The chances are that your horse could well injure themselves when you’re not around – either at work or away on holiday, for example – and we may end up being called by passers-by, or the vet might get called out by someone else on the yard. We’ll need to be able to get in touch with you when we get there, so it’s really important that you leave your contact details with at least two people and/or at the yard.
Amongst the reasons that it’s key for us (or a vet) to be able to get in touch with you is that we won’t have any idea what your horse is usually like to handle – and in particular if we can’t catch them we can’t help them. It’s also very useful to know if they’re already under the vet for the condition that’s led to us being contacted, or even another one entirely. We will also need someone to be able to make decisions about the horse’s care, which is really difficult if we can’t speak with the owner.
One option is to have a laminated card with contact details on pinned up in the tack room/by the gate – and it’s worth including alternative contact details here too. It’s also very important to make sure your horse’s microchip details are up to date – you can check this using the Chipchecker or via your Digital Stable if you’ve set yourself up an account.
If your paddock or yard gate is usually locked, do make sure someone has a spare key – if we can’t get the gate open we can’t take the horse to the vets for you even if we do manage to contact you and you give the go ahead for treatment.
It’s also very helpful to make sure your horse loads! Particularly after the impact of Covid restrictions, it’s possible that horses are a bit rusty at travelling so a bit of loading practice would be well worth it. It’s a good idea to do some loading training on a reasonably regular basis anyway if your horse doesn’t go out and about normally, just in case you do need to suddenly take them to the vets in an emergency situation. (You can check out our blog on loading and travelling your horse safely here.)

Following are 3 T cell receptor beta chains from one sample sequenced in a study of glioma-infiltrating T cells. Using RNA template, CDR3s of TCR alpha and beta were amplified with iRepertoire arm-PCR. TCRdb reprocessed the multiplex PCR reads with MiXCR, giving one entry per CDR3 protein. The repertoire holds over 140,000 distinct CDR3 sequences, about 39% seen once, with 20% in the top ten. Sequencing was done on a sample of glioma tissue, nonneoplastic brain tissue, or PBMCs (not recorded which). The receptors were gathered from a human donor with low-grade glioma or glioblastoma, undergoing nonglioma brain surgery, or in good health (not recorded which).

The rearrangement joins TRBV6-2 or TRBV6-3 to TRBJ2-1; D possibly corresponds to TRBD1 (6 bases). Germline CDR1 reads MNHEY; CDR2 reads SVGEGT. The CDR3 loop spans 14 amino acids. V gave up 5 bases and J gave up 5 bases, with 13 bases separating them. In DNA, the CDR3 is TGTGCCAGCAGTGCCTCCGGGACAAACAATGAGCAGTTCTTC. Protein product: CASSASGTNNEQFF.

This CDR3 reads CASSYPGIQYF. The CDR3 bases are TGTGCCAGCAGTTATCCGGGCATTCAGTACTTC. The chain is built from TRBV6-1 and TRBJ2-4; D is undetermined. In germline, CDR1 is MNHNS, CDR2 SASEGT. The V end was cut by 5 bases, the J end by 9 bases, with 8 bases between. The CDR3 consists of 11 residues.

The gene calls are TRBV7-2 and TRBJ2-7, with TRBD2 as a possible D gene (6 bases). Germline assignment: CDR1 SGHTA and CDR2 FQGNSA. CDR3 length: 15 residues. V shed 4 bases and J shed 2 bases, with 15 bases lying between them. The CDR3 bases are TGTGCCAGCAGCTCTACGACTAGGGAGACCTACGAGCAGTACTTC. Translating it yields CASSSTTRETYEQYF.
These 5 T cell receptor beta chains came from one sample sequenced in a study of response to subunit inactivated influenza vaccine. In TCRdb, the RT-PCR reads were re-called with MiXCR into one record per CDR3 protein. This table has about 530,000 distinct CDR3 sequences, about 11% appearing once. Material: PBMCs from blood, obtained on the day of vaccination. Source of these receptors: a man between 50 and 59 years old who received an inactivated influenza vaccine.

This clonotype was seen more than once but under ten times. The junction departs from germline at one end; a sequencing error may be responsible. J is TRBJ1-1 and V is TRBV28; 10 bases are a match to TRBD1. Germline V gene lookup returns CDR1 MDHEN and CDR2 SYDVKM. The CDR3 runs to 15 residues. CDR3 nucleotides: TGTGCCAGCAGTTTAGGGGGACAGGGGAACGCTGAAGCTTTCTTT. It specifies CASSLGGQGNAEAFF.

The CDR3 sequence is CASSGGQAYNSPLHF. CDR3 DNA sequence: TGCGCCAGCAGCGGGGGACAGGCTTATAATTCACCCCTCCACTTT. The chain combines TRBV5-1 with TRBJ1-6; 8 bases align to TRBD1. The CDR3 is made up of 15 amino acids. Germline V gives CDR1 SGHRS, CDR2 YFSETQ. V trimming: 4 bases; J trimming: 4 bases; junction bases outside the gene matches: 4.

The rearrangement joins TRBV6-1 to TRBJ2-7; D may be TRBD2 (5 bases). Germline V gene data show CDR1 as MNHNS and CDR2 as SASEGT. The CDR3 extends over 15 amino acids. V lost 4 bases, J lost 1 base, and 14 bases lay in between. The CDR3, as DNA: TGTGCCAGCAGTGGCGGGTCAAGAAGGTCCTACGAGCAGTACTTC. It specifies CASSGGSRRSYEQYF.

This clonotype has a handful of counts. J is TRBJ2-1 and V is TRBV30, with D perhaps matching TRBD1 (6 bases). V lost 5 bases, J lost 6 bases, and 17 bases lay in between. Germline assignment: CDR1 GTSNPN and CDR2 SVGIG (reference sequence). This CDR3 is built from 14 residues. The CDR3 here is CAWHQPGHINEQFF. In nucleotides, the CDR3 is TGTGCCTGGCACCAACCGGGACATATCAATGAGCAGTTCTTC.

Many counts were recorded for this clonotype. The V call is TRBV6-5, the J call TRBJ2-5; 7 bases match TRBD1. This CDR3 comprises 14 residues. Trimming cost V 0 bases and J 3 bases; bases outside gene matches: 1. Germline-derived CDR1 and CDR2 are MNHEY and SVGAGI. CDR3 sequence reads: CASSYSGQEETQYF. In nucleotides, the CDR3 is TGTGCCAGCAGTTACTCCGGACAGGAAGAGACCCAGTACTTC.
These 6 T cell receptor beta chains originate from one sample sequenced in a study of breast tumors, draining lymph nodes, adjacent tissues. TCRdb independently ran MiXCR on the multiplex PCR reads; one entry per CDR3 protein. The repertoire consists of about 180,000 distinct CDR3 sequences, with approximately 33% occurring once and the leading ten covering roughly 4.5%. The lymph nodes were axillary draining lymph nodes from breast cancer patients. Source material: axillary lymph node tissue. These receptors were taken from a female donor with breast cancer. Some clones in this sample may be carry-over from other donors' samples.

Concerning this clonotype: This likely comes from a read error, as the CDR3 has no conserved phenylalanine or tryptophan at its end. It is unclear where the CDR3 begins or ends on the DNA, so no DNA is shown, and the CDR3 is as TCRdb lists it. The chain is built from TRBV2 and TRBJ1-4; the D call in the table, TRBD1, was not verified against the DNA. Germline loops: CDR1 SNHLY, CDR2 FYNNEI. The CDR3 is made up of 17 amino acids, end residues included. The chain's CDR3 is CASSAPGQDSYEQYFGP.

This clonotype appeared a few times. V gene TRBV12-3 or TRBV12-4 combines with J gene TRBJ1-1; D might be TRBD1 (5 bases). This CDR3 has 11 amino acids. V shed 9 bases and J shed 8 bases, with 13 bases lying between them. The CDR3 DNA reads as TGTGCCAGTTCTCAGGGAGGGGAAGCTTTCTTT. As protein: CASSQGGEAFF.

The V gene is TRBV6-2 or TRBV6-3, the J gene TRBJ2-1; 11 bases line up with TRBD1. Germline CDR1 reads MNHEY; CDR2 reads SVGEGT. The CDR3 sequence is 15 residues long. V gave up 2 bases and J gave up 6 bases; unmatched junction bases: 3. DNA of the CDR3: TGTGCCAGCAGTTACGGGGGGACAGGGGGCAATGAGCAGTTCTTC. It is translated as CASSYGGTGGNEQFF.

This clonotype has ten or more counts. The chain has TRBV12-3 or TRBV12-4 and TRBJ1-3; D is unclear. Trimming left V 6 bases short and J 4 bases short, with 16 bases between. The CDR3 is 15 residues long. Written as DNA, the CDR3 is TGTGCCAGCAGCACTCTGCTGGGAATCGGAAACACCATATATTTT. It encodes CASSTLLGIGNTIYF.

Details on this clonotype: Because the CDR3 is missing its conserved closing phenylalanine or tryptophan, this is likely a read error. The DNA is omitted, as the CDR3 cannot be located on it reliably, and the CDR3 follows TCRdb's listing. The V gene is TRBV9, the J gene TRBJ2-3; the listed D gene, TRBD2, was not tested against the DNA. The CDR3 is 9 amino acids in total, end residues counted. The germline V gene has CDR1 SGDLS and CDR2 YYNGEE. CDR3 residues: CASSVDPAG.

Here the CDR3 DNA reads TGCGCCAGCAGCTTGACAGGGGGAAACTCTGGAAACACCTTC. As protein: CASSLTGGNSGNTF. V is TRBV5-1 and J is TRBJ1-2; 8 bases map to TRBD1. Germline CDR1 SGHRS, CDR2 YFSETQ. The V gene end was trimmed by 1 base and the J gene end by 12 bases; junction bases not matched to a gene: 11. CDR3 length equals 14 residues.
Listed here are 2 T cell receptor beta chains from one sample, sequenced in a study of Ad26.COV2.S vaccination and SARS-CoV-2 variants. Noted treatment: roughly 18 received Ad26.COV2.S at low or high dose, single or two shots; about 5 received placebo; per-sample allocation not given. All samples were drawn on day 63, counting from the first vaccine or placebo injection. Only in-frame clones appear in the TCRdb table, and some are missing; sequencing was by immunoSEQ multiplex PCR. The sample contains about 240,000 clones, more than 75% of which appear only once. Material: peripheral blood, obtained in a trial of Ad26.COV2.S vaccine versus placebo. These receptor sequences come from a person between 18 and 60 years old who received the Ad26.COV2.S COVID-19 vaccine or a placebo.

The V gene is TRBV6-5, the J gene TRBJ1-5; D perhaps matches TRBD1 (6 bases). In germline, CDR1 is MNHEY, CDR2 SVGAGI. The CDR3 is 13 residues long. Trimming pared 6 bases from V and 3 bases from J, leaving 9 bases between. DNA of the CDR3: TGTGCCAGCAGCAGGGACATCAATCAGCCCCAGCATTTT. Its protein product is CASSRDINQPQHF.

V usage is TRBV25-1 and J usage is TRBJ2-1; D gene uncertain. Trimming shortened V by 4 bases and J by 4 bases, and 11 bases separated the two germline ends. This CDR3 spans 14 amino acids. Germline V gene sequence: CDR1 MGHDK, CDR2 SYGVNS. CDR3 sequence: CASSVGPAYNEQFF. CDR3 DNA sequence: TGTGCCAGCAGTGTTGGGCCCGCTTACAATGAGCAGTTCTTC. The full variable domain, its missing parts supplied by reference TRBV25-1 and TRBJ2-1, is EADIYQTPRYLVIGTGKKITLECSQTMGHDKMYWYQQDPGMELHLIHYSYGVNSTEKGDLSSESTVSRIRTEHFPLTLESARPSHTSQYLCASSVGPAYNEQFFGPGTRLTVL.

If your horse is unhandled or not halter trained, have a plan as to where they can be safely confined for treatment in an emergency and make sure they’re used to going in there in a calm, non-stressful situation. You should let your alternative contacts know too, in case we can’t reach you.
Other things to consider are making sure you know where your horse’s passport (and/or ScotEquine card if you’re in Scotland) and insurance details are, so these can be easily located in an emergency. If you don’t have a set place for them, in the stress of an emergency situation it can be very easy to forget where you last had them.
For more advice on planning for an emergency, what to do while you wait for the vet and to brush up on your equine first aid skills, check out our equine first aid webinar below.
You can catch up on all our previous Welfare Wednesday webinars as well as finding out about upcoming ones here.